Dallas is growing up. And just like the rest of us, the city is doing some soul-searching on its way from adolescence to adulthood. "Growing up doesn't necessarily mean growing out; bigger isn't necessarily better," said Heath May, director of HKS LINE and co-chair of the upcoming Facades+ Dallas conference. "People are starting to understand that it's time to start thinking about public policy and the way it relates to placemaking." May points to recent events, including the New Cities Summit and "Building the Just City," the third annual David Dillon Symposium, that have brought architects, city planners, and policymakers together to discuss the Big D's urban future. At the end of this month, experts in the field of facade design and fabrication as well as representatives from the City of Dallas, Dallas Morning News critic Mark Lamster, and other influential Dallasites will continue the conversation at the Texas debut of the Facades+ conference series. At the top of the list of local concerns, said May, is the idea of the connected city. When he recently saw 1930s footage of downtown Dallas, May was struck by "the sheer amount of people on the sidewalks in contrast to what you see today. Downtown is coming alive now, but it's struggling." Part of the problem is the lack of physical connectivity to adjacent neighborhoods, especially Deep Ellum, stranded on the other side of IH345, and the Trinity River. Groups like A New Dallas, which proposes tearing down the decrepit IH345, and AIA Dallas "are looking at how we can stitch the city back together—at how we can provide workforce housing to live, walk, and enjoy downtown," said May. In terms of facades, said May, the challenge is to "understand architecture as part of a system." The theme of the Facades+ Dallas is resilience; resilience, May insists, depends on various scales of design as well as on the cooperation of clients and policymakers. "We're inviting clients, developers, and members of the community to participate in these discussions when we're looking at things the city is wrestling with," said May. "Things like glare: how do you balance that with other criteria such as mitigating solar heat gain?" May is co-leading a dialog workshop on day 2 of the Facades+ conference, with TEX-FAB's Brad Bell. Participants in "Digital Design and Fabrication and the Shifting Paradigm of Architectural Research" will take a field trip to the University of Texas at Arlington, where May and Bell are involved in a consortium designed to bring together academic research and professional practice. The workshop includes a tour of UTA's fabrication facilities and a discussion of how new tools are shaping practice, as well how practice and research exist in symbiosis. Other events at Facades+ Dallas include a symposium panel on glare, plus "Balancing Cost and Performance Through Simulation," a hands-on tech workshop offered by HKS LINE's Tim Logan and Paul Ferrer. To register for dialog or tech workshops and to learn more, visit the Facades+ Dallas conference website.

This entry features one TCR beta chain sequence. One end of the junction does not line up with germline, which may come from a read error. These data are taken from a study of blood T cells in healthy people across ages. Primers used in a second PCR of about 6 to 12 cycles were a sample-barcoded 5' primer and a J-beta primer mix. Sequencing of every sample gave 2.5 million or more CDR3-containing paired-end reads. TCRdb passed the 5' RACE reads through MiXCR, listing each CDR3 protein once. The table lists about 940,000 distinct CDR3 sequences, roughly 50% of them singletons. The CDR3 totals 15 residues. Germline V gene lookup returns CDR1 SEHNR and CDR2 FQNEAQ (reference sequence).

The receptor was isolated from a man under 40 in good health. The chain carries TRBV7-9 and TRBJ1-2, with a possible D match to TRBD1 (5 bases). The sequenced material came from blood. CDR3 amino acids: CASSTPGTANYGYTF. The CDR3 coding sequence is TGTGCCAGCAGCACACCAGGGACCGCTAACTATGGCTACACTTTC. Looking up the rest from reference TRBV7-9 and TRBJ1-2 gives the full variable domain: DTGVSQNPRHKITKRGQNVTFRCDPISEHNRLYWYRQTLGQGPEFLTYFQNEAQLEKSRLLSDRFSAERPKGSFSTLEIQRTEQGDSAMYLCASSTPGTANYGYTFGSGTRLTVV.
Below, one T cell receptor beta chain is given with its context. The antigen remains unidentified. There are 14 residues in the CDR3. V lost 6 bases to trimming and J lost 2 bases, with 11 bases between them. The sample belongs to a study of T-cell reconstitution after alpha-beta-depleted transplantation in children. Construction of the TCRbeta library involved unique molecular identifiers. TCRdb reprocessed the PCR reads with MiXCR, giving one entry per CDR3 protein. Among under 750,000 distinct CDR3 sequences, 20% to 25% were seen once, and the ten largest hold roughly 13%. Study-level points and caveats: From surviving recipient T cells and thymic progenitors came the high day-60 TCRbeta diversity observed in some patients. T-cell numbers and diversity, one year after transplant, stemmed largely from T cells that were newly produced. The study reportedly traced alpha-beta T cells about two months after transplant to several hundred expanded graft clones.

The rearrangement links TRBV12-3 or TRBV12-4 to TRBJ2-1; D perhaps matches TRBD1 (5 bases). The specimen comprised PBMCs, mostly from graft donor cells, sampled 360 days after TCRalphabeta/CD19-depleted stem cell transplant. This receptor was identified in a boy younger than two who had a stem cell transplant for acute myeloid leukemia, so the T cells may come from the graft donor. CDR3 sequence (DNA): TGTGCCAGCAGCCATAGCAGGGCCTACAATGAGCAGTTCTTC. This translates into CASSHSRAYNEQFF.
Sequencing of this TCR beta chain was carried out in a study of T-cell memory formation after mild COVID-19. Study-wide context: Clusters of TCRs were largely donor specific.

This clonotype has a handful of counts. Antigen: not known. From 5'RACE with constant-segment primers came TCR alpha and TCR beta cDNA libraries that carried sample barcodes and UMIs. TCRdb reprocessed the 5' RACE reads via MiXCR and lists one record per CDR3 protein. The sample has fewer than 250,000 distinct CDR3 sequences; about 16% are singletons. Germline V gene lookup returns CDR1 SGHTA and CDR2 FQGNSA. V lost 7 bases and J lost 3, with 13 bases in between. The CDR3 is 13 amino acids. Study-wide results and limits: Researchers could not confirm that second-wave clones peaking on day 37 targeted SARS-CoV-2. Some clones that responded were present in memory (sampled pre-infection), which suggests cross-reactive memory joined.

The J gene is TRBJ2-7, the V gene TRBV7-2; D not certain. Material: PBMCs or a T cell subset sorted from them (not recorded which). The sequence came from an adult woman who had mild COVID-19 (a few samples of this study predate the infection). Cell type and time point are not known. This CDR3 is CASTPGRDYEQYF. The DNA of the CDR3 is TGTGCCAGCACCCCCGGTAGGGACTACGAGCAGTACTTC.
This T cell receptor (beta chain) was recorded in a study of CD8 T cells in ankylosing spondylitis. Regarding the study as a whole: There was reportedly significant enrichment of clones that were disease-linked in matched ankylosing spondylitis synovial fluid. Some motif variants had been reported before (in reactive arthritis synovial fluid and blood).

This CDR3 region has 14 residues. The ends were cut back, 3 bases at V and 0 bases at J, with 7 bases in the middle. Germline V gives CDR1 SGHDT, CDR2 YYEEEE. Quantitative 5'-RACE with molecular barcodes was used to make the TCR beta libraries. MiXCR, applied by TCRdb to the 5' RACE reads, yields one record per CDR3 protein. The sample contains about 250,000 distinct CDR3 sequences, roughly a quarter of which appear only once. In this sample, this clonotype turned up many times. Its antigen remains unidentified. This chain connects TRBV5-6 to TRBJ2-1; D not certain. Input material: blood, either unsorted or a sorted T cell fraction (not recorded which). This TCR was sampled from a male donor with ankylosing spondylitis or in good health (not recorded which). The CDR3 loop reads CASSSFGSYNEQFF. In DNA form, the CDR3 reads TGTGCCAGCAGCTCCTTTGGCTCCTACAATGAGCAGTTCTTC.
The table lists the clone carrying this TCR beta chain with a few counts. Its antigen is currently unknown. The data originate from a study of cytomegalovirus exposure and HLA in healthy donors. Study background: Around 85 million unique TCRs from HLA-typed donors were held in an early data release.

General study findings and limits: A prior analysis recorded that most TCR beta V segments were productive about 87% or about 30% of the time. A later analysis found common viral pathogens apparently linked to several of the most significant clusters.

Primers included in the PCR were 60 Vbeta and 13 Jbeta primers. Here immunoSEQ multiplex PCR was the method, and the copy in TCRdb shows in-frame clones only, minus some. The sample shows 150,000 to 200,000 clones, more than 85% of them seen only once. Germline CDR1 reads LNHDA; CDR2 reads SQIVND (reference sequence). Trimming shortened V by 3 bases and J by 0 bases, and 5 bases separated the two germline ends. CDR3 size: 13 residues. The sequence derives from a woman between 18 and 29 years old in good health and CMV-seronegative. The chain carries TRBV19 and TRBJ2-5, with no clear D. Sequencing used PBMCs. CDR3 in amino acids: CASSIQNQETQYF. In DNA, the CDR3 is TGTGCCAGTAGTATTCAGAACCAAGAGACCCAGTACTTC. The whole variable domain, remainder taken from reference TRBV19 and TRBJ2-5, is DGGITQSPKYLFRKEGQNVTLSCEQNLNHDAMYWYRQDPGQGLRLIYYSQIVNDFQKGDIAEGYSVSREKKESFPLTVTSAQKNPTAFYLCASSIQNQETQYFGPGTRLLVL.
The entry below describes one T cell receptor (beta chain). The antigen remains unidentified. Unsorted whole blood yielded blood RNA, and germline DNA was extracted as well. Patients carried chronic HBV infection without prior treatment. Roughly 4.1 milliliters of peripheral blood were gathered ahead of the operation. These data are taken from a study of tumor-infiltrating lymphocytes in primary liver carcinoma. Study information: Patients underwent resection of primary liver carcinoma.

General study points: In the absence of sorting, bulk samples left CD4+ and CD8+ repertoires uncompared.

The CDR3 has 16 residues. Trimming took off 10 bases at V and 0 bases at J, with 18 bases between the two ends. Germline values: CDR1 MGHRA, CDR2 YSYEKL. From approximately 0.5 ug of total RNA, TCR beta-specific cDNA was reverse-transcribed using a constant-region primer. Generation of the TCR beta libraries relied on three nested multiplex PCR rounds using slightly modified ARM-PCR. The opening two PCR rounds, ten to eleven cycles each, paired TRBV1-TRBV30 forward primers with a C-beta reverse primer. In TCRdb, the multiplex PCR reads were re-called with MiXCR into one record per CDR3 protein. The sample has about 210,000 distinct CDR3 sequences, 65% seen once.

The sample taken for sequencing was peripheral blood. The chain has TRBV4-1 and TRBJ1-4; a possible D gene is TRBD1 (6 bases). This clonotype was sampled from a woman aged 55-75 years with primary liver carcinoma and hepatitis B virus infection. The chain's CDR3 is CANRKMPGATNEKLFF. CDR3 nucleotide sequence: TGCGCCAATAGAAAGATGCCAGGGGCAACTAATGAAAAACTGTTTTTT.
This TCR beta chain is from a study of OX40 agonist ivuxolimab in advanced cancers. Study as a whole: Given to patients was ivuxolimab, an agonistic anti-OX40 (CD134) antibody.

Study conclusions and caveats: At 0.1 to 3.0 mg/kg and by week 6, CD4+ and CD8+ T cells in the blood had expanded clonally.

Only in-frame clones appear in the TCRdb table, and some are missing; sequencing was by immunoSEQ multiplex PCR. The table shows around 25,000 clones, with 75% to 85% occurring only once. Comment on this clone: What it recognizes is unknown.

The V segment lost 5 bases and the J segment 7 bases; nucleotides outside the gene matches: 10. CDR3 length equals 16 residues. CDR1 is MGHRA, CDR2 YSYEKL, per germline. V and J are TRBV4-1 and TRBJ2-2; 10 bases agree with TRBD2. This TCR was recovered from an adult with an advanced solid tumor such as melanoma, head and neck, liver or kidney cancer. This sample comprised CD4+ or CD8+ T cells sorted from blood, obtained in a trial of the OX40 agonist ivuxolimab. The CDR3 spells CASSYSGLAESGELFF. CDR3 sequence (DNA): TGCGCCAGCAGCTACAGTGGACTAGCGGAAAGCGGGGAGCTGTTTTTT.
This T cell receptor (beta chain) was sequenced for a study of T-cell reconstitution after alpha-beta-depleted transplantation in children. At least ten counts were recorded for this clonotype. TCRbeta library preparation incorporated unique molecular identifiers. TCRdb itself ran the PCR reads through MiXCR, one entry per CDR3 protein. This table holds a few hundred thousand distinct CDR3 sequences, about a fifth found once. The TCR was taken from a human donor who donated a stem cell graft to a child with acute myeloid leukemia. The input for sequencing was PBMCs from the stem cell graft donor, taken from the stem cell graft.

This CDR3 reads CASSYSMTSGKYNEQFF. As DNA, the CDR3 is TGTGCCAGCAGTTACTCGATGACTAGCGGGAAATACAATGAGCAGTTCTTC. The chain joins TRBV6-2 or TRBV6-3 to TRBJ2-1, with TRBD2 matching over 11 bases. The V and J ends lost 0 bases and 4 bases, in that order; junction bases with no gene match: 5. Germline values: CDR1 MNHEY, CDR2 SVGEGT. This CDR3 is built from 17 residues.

Frank Gehry's Walt Disney Concert Hall in Los Angeles, Scott Johnson's Museum Tower in Dallas, and Rafael Viñoly's Vrada Hotel & Spa in Las Vegas have at least one thing in common. All three provoked the ire of their neighbors when glare from their reflective facades raised sidewalk temperatures, blinded drivers, or—as in the Museum Tower case—jeopardized the nearby Nasher Sculpture Center’s collections. Glare is increasingly a problem in facade design, says Curtainwall Design Consulting president Charles Clift, in part because of the tools contemporary architects have at their disposal. "The conclusion I came to is that the digital age of architecture has allowed designers to create anything they can imagine, but with that comes some unintended consequences." Clift and other experts in high-performance envelope design, including George Loisos (Loisos + Ubbelohde) and Luke Smith (Enclos), will dig into the problem of glare in a symposium panel at this month's Facades+ Dallas conference. Nasher Sculpture Center director Jeremy Strick, David Cossum of the City of Dallas, and the Dallas Morning News' Mark Lamster will join them to discuss the reflectivity challenge within the local context. The conversation will continue on day 2 of the conference at the "Curating Daylight: Effective Control of Interior Illumination & Issues of Exterior Reflectivity" dialog workshop (led by George Loisos and Susan Ubbelohde), which meets at the Nasher Sculpture Center. Advancements in building materials offer one solution to the glare challenge, which exists in tension with the demand to reduce thermal gain. "An easy way for the facade to accomplish sustainability goals is to use highly reflective glass, but obviously that rejected glare goes back into the environment," said Clift. Happily, innovations by today's glass manufacturers, including low-e coatings, boost performance, reduce glare, and allow a decent amount of visible light transmission. External or internal sunshades can also do double duty as thermal barriers and glare blockers. But both specialty glass and shading structures come at a cost, and are often the first to go when the budget gets tight. "A lot of the time, the issue of glare has been taken into account in the design process, but it’s one of the first components that might get value-engineered out," said Smith, who will moderate the panel. Municipal-level regulation is another possible fix for the reflectivity problem. Clift reports that some Dallas builders he’s talked to are confident that the market will sort things out. They say that the Museum Tower/Nasher Sculpture Center debacle "is such a bad situation that a savvy developer won’t do that in the future." Smith is not so sure. "This is an urban problem, but as soon as the city tries to step in, people say, 'No, this has nothing to do with the city,'" he said. "I think the problem is getting worse because density is increasing in cities, and right now glass is predominantly the building material of choice." Dallas, he notes, is the perfect place to explore the glare issue. "The city’s going through a regeneration: the place is coming back. Plus, it’s sunny, and they like glass buildings." To hear more from Smith, Cliff, and the other panelists about the problem of glare, register today for the Dallas Facades+ conference. The complete lineup of symposium speakers, dialog workshops, tech workshops, and networking events can be found on the conference website.